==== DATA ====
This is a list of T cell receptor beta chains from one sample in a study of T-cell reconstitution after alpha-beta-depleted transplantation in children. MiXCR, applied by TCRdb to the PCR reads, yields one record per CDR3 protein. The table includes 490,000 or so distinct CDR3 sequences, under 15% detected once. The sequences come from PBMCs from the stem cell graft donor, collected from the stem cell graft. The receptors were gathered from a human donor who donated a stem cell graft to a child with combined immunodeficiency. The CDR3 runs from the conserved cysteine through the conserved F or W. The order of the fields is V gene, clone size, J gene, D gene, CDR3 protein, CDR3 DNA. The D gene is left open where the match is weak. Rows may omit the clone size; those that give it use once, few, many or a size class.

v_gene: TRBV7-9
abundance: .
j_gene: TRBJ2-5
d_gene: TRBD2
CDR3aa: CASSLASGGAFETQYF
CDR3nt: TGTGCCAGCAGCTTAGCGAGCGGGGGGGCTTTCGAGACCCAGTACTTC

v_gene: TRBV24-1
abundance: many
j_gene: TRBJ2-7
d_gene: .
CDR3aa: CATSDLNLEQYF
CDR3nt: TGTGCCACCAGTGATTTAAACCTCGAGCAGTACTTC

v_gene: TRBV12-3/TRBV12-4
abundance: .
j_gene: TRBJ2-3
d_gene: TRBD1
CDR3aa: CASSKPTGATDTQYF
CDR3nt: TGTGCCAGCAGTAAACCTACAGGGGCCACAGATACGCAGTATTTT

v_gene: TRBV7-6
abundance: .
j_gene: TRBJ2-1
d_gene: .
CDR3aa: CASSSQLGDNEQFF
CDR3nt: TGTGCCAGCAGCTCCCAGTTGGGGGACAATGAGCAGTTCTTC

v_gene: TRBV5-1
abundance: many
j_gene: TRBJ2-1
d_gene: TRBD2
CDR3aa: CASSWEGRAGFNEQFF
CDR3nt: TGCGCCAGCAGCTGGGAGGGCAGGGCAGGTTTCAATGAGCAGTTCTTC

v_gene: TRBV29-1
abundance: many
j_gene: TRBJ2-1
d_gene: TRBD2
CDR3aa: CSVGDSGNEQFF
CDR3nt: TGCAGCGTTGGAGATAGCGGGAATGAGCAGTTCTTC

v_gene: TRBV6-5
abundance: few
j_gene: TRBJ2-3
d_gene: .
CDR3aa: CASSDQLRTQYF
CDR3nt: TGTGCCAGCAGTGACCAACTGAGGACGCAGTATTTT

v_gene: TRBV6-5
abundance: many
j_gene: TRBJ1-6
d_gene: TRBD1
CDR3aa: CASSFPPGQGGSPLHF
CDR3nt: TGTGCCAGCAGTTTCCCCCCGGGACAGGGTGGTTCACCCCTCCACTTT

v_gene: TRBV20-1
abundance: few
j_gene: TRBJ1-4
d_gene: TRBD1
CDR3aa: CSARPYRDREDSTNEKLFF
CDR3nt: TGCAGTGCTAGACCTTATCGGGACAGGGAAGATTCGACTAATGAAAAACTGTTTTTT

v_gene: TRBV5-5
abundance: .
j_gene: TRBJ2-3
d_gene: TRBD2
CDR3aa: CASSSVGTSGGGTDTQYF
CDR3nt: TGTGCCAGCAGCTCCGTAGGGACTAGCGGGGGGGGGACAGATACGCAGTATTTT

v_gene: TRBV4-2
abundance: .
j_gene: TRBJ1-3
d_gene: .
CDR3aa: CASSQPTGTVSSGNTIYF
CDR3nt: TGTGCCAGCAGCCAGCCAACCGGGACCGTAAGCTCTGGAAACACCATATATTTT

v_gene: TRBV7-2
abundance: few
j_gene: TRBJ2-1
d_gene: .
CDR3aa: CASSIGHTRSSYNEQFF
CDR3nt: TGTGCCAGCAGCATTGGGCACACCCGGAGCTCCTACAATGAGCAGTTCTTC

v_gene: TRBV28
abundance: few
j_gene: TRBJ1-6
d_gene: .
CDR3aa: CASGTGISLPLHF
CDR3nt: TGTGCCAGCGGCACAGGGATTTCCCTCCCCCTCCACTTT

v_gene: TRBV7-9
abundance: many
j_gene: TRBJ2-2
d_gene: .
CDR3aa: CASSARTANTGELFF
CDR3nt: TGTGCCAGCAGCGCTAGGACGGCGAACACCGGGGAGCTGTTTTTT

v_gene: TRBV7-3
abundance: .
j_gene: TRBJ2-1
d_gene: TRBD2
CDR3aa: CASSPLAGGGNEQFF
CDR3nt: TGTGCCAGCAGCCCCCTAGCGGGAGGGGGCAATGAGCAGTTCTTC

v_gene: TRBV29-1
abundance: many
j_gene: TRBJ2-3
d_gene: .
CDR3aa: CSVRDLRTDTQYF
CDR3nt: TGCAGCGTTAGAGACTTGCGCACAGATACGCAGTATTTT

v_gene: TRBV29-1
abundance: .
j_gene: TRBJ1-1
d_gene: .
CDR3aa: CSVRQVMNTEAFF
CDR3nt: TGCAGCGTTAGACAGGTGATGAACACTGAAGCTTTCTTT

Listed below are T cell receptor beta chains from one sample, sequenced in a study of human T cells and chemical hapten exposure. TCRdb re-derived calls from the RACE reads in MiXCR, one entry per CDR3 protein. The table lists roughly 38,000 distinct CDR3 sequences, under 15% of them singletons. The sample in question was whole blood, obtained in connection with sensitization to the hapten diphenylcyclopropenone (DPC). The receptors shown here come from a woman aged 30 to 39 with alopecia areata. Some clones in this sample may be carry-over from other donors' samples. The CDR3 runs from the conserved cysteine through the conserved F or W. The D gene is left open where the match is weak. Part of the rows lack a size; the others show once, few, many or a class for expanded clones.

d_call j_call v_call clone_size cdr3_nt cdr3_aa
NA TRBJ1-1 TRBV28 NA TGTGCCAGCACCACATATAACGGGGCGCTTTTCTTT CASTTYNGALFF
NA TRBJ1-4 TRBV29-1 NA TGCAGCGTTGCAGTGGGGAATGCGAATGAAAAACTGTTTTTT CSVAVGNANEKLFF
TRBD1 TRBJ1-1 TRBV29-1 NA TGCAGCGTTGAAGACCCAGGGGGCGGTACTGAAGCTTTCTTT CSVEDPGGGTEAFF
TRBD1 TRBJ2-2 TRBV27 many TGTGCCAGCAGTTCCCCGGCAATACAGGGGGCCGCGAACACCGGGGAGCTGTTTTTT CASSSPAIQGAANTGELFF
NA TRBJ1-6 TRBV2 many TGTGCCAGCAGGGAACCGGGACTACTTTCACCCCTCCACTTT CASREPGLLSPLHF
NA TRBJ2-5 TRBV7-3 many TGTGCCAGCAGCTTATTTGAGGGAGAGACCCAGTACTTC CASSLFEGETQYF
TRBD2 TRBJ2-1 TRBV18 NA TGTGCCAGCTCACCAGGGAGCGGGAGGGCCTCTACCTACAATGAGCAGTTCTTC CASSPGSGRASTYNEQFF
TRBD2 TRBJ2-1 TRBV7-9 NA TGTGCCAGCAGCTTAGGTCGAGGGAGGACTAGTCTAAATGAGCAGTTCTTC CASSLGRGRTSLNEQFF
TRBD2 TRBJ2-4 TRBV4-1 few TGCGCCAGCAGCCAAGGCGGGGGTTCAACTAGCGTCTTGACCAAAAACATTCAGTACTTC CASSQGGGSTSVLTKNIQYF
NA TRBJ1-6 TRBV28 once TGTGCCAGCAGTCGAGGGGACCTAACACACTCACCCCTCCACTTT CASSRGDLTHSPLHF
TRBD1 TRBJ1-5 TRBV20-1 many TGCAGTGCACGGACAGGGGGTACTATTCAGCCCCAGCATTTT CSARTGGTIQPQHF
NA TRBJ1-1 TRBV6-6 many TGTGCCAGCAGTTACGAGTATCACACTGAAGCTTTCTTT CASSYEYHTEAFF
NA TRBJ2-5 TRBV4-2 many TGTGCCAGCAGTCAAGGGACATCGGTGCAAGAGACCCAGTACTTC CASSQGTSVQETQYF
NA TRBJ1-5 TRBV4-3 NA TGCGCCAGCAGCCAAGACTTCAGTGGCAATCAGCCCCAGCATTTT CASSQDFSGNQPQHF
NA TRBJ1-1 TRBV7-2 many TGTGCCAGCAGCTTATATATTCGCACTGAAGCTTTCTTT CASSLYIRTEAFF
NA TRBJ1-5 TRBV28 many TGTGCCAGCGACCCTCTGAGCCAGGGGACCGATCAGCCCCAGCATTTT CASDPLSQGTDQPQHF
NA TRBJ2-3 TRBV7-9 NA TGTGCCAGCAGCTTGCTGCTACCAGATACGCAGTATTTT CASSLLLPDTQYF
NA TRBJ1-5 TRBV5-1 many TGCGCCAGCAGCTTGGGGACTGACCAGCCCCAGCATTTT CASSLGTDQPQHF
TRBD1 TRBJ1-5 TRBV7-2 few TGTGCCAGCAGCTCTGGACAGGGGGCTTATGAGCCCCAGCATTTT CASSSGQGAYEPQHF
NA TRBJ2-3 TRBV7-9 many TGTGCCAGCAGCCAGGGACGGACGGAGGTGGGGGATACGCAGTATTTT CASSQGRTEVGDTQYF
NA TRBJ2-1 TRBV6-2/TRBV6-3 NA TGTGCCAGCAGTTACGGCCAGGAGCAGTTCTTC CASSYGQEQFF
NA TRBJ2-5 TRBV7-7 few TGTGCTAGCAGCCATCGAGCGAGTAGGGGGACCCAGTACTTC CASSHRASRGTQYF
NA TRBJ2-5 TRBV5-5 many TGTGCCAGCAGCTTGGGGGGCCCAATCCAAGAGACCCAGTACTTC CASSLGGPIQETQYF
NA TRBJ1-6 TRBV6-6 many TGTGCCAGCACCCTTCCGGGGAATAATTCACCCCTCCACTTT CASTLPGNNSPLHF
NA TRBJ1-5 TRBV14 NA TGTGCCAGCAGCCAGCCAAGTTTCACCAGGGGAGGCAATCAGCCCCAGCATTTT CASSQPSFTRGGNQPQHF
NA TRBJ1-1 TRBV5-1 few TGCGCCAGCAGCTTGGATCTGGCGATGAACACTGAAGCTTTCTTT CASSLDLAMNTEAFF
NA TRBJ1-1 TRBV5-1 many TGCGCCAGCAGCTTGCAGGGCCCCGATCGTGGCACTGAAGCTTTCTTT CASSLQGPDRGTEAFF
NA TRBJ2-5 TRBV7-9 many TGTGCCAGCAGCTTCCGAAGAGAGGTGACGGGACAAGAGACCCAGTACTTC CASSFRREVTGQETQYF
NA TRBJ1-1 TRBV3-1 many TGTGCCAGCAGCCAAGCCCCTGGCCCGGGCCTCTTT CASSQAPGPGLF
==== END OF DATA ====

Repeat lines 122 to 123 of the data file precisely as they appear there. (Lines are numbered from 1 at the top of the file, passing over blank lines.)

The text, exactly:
NA TRBJ2-3 TRBV7-9 NA TGTGCCAGCAGCTTGCTGCTACCAGATACGCAGTATTTT CASSLLLPDTQYF
NA TRBJ1-5 TRBV5-1 many TGCGCCAGCAGCTTGGGGACTGACCAGCCCCAGCATTTT CASSLGTDQPQHF